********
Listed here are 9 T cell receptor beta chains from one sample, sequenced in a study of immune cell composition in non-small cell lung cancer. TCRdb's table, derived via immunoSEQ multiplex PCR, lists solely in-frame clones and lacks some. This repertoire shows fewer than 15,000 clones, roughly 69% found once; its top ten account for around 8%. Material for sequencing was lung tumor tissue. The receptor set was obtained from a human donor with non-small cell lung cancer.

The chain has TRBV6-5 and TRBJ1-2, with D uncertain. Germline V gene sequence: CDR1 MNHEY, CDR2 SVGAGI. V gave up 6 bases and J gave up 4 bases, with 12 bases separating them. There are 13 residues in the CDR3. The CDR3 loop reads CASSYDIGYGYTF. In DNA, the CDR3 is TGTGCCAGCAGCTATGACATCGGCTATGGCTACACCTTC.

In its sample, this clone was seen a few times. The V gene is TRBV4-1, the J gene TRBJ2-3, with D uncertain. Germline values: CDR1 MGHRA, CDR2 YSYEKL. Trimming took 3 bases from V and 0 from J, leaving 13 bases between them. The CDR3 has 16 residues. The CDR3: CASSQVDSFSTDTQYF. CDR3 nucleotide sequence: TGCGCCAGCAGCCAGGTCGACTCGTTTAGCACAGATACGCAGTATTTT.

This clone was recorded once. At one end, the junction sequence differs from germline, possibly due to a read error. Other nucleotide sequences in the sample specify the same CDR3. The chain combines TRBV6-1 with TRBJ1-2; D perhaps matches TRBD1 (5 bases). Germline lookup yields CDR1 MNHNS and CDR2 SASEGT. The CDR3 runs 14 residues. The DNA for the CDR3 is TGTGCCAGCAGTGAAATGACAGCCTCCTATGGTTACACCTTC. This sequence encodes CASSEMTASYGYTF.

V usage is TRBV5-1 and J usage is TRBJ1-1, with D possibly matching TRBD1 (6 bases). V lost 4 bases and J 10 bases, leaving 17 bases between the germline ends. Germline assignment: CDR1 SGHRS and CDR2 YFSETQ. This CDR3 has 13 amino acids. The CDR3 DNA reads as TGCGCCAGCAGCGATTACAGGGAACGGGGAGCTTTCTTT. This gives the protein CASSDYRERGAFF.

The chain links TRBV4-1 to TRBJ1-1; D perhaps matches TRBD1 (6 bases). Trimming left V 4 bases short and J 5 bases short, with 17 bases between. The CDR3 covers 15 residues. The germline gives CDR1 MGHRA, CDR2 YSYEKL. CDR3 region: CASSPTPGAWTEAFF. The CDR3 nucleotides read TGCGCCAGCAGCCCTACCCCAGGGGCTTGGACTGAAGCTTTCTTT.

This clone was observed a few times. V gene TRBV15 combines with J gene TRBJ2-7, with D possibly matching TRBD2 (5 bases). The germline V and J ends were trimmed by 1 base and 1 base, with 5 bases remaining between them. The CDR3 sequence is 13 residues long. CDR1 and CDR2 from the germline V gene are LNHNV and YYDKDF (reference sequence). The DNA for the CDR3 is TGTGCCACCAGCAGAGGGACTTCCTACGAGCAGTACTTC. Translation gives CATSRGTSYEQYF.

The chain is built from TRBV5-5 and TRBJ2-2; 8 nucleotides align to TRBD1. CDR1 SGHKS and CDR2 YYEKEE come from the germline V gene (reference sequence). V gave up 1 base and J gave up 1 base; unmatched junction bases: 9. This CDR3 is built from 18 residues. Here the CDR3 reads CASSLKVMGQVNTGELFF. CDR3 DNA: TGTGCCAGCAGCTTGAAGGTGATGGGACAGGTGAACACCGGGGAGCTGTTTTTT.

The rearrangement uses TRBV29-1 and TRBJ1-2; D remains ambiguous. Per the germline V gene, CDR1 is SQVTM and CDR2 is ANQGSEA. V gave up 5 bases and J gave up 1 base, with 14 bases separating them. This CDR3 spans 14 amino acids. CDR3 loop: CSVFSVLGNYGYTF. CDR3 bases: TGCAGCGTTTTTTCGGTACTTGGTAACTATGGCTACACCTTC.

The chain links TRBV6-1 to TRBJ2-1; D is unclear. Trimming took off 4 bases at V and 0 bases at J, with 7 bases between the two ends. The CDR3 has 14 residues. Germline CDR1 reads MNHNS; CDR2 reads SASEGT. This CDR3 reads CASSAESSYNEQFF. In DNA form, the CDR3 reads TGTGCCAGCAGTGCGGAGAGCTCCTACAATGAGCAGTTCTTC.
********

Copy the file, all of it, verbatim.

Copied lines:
Listed here are 9 T cell receptor beta chains from one sample, sequenced in a study of immune cell composition in non-small cell lung cancer. TCRdb's table, derived via immunoSEQ multiplex PCR, lists solely in-frame clones and lacks some. This repertoire shows fewer than 15,000 clones, roughly 69% found once; its top ten account for around 8%. Material for sequencing was lung tumor tissue. The receptor set was obtained from a human donor with non-small cell lung cancer.

The chain has TRBV6-5 and TRBJ1-2, with D uncertain. Germline V gene sequence: CDR1 MNHEY, CDR2 SVGAGI. V gave up 6 bases and J gave up 4 bases, with 12 bases separating them. There are 13 residues in the CDR3. The CDR3 loop reads CASSYDIGYGYTF. In DNA, the CDR3 is TGTGCCAGCAGCTATGACATCGGCTATGGCTACACCTTC.

In its sample, this clone was seen a few times. The V gene is TRBV4-1, the J gene TRBJ2-3, with D uncertain. Germline values: CDR1 MGHRA, CDR2 YSYEKL. Trimming took 3 bases from V and 0 from J, leaving 13 bases between them. The CDR3 has 16 residues. The CDR3: CASSQVDSFSTDTQYF. CDR3 nucleotide sequence: TGCGCCAGCAGCCAGGTCGACTCGTTTAGCACAGATACGCAGTATTTT.

This clone was recorded once. At one end, the junction sequence differs from germline, possibly due to a read error. Other nucleotide sequences in the sample specify the same CDR3. The chain combines TRBV6-1 with TRBJ1-2; D perhaps matches TRBD1 (5 bases). Germline lookup yields CDR1 MNHNS and CDR2 SASEGT. The CDR3 runs 14 residues. The DNA for the CDR3 is TGTGCCAGCAGTGAAATGACAGCCTCCTATGGTTACACCTTC. This sequence encodes CASSEMTASYGYTF.

V usage is TRBV5-1 and J usage is TRBJ1-1, with D possibly matching TRBD1 (6 bases). V lost 4 bases and J 10 bases, leaving 17 bases between the germline ends. Germline assignment: CDR1 SGHRS and CDR2 YFSETQ. This CDR3 has 13 amino acids. The CDR3 DNA reads as TGCGCCAGCAGCGATTACAGGGAACGGGGAGCTTTCTTT. This gives the protein CASSDYRERGAFF.

The chain links TRBV4-1 to TRBJ1-1; D perhaps matches TRBD1 (6 bases). Trimming left V 4 bases short and J 5 bases short, with 17 bases between. The CDR3 covers 15 residues. The germline gives CDR1 MGHRA, CDR2 YSYEKL. CDR3 region: CASSPTPGAWTEAFF. The CDR3 nucleotides read TGCGCCAGCAGCCCTACCCCAGGGGCTTGGACTGAAGCTTTCTTT.

This clone was observed a few times. V gene TRBV15 combines with J gene TRBJ2-7, with D possibly matching TRBD2 (5 bases). The germline V and J ends were trimmed by 1 base and 1 base, with 5 bases remaining between them. The CDR3 sequence is 13 residues long. CDR1 and CDR2 from the germline V gene are LNHNV and YYDKDF (reference sequence). The DNA for the CDR3 is TGTGCCACCAGCAGAGGGACTTCCTACGAGCAGTACTTC. Translation gives CATSRGTSYEQYF.

The chain is built from TRBV5-5 and TRBJ2-2; 8 nucleotides align to TRBD1. CDR1 SGHKS and CDR2 YYEKEE come from the germline V gene (reference sequence). V gave up 1 base and J gave up 1 base; unmatched junction bases: 9. This CDR3 is built from 18 residues. Here the CDR3 reads CASSLKVMGQVNTGELFF. CDR3 DNA: TGTGCCAGCAGCTTGAAGGTGATGGGACAGGTGAACACCGGGGAGCTGTTTTTT.

The rearrangement uses TRBV29-1 and TRBJ1-2; D remains ambiguous. Per the germline V gene, CDR1 is SQVTM and CDR2 is ANQGSEA. V gave up 5 bases and J gave up 1 base, with 14 bases separating them. This CDR3 spans 14 amino acids. CDR3 loop: CSVFSVLGNYGYTF. CDR3 bases: TGCAGCGTTTTTTCGGTACTTGGTAACTATGGCTACACCTTC.

The chain links TRBV6-1 to TRBJ2-1; D is unclear. Trimming took off 4 bases at V and 0 bases at J, with 7 bases between the two ends. The CDR3 has 14 residues. Germline CDR1 reads MNHNS; CDR2 reads SASEGT. This CDR3 reads CASSAESSYNEQFF. In DNA form, the CDR3 reads TGTGCCAGCAGTGCGGAGAGCTCCTACAATGAGCAGTTCTTC.